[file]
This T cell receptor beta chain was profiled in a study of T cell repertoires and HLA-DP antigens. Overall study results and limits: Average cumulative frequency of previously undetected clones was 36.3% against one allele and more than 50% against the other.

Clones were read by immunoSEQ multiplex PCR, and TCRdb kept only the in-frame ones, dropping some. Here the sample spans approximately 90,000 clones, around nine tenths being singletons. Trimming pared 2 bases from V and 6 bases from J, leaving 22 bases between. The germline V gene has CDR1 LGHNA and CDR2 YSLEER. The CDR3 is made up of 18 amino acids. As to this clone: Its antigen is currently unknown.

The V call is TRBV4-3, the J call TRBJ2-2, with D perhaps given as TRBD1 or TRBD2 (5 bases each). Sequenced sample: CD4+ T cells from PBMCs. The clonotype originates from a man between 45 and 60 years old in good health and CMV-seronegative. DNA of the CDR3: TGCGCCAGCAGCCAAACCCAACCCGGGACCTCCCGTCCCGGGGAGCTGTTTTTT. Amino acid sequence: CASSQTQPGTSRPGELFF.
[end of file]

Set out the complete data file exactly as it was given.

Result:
This T cell receptor beta chain was profiled in a study of T cell repertoires and HLA-DP antigens. Overall study results and limits: Average cumulative frequency of previously undetected clones was 36.3% against one allele and more than 50% against the other.

Clones were read by immunoSEQ multiplex PCR, and TCRdb kept only the in-frame ones, dropping some. Here the sample spans approximately 90,000 clones, around nine tenths being singletons. Trimming pared 2 bases from V and 6 bases from J, leaving 22 bases between. The germline V gene has CDR1 LGHNA and CDR2 YSLEER. The CDR3 is made up of 18 amino acids. As to this clone: Its antigen is currently unknown.

The V call is TRBV4-3, the J call TRBJ2-2, with D perhaps given as TRBD1 or TRBD2 (5 bases each). Sequenced sample: CD4+ T cells from PBMCs. The clonotype originates from a man between 45 and 60 years old in good health and CMV-seronegative. DNA of the CDR3: TGCGCCAGCAGCCAAACCCAACCCGGGACCTCCCGTCCCGGGGAGCTGTTTTTT. Amino acid sequence: CASSQTQPGTSRPGELFF.